Czech (Republic?)

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1516

Member
русский
Can you say/write Czech instead of Czech Republic (meaning the country) or are there no ways to shorten the name?
 
  • perpend

    Banned
    American English
    1516, Are you referring to the one part of former Czechoslovakia, or to one of the former Soviet Republics?
     

    morior_invictus

    Senior Member
    Slovak
    Can you say/write Czech instead of Czech Republic (meaning the country) or are there no ways to shorten the name?
    I`m sorry, 1516, but there is no shorter name for the Czech Republic.
    1516, Are you referring to the one part of former Czechoslovakia, or to one of the former Soviet Republics?
    First I wanted to send you flowers for that right note that Czechoslovakia no longer exists, but then I saw that thing with Soviet Republics and I changed my mind. :D
     
    Last edited:

    Enquiring Mind

    Senior Member
    English - the Queen's
    ... are there no ways to shorten the name?
    Hi 1516, as the other posters have said, "the Czech Republic" is the only good English way to say it. After the two countries split, there was a move in the Czech Republic to have the name "Czechia" adopted, but it never caught on. It just doesn't sound English.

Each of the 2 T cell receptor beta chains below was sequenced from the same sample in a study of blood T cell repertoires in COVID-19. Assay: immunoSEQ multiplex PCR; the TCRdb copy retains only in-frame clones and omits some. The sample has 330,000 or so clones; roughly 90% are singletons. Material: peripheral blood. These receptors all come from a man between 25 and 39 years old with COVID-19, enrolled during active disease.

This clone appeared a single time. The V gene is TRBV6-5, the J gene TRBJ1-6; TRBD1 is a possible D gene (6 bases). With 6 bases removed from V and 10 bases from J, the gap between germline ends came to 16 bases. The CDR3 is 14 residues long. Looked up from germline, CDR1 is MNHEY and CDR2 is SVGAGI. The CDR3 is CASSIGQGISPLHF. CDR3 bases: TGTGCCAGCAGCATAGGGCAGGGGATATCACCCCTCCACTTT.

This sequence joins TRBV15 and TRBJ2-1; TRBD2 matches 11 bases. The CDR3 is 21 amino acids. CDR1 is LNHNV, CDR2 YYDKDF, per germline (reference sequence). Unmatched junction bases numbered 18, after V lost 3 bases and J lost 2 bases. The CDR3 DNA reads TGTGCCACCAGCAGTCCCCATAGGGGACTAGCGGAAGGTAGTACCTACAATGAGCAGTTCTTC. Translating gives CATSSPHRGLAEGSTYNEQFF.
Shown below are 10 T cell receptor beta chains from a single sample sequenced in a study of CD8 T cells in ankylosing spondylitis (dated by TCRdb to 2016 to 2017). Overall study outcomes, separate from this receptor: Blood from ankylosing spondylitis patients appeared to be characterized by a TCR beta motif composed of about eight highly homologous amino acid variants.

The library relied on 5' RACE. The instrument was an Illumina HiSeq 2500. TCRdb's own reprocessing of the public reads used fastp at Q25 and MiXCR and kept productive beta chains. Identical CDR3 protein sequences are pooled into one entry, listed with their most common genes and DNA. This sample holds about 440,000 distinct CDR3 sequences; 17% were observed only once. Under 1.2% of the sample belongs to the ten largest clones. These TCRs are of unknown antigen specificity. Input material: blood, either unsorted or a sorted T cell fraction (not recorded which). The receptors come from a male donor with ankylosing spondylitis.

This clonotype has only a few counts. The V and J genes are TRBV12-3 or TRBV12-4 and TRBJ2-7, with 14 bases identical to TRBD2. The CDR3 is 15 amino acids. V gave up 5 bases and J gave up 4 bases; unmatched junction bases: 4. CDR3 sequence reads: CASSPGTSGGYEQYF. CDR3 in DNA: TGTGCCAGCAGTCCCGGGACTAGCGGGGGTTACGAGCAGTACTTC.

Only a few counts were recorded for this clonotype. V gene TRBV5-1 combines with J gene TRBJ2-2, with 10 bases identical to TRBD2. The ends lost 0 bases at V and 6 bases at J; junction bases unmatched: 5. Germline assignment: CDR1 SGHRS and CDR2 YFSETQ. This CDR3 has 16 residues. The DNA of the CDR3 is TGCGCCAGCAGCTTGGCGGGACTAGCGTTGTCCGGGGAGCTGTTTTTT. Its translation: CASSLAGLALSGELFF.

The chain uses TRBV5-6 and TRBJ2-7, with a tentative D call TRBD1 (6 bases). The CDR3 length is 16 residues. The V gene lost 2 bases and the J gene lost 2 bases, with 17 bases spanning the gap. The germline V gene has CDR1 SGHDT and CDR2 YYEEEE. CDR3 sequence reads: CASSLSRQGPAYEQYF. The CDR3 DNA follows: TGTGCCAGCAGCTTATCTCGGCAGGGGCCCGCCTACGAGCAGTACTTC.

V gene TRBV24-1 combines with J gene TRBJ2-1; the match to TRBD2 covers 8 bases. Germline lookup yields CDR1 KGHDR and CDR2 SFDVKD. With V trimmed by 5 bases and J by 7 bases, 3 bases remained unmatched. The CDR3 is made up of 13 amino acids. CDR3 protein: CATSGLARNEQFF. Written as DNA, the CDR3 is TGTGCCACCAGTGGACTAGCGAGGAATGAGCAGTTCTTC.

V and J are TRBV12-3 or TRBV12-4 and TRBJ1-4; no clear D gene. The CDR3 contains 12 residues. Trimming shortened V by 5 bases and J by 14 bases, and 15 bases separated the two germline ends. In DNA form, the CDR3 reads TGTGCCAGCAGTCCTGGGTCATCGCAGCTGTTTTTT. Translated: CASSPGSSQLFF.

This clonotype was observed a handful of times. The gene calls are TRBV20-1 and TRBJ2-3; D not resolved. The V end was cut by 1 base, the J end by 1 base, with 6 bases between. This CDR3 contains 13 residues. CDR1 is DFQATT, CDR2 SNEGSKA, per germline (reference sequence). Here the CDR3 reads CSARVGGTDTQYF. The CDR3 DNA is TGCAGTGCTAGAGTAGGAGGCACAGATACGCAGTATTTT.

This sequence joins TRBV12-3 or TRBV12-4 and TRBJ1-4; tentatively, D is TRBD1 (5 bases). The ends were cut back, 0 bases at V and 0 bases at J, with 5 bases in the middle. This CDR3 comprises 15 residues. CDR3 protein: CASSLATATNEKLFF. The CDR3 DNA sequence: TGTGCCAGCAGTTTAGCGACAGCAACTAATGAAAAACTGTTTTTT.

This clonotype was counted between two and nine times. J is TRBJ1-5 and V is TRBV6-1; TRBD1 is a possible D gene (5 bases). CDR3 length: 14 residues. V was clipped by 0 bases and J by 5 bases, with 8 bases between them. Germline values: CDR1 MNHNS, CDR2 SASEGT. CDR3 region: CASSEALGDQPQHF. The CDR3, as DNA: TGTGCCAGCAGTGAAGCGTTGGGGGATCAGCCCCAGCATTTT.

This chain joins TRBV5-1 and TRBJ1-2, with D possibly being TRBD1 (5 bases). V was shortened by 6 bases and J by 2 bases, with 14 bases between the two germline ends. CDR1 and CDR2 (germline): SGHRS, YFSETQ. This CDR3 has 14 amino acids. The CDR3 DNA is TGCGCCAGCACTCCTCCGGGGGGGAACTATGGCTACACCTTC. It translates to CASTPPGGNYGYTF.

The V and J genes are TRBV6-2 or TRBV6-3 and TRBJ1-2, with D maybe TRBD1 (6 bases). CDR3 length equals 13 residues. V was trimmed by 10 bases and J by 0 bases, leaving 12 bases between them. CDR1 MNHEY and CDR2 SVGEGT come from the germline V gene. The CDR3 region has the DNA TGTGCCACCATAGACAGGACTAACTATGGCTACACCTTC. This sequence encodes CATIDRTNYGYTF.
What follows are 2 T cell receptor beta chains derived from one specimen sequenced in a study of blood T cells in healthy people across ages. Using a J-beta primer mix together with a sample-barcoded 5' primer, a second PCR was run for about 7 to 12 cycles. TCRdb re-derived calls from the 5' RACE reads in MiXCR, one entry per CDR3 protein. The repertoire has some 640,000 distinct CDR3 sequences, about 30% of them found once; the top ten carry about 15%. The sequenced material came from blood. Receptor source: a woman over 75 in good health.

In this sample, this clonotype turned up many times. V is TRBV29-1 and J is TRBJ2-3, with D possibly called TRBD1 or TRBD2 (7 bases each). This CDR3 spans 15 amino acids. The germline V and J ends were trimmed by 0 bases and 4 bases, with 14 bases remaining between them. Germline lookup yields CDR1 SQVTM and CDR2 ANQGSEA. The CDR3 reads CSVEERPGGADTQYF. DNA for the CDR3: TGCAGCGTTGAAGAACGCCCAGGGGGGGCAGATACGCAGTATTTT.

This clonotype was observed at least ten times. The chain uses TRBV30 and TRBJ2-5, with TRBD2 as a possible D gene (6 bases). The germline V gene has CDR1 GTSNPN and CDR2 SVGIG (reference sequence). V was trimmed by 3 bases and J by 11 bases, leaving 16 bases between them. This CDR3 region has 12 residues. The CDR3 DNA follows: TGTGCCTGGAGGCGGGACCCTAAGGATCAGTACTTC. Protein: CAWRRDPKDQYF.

However there are other ways you can refer to it in context - but only informally or colloquially. You can say (colloquially) "I'm off to Czecho next week" - that's the equivalent of the colloquial word Czechs themselves use.

    In colloquial written English in a context that is clear - for example in e-mails to friends, I often just use "Cz", as in "I just got back from Cz last week". There's no other word in English that begins with Cz, so there's no risk of misunderstanding.
     

    vianie

    Senior Member
    Slovak
    There have been several suggestions to establish the form Czechlands. I see this as the best sensemaking solution in English.
     

    srk

    Senior Member
    English - US
    Enquiring Mind said:
    You can say (colloquially) "I'm off to Czecho next week"
    "Czecho" is used in Tinker, Tailor, Soldier, Spy to refer to Czechoslovakia. The action was around Brno. Was "Czecho", in the day that the story is set, used to refer to just the Czech-speaking part?
     

    Enquiring Mind

    Senior Member
    English - the Queen's
    Either they would have been referring to only the Czech-speaking part of Czechoslovakia (as it was then), or just using "Czecho" as a short form of "Czechoslovakia". TTSS , written by John Le Carré, was a distinctly British context, and according to the relevant Wiki page here, it used a number of Britishisms.
     

    PaulQ

    Senior Member
    UK
    English - England
    It is more likely that Czecho was specific Intelligence Service jargon rather than a general Britishism. :cool:
     
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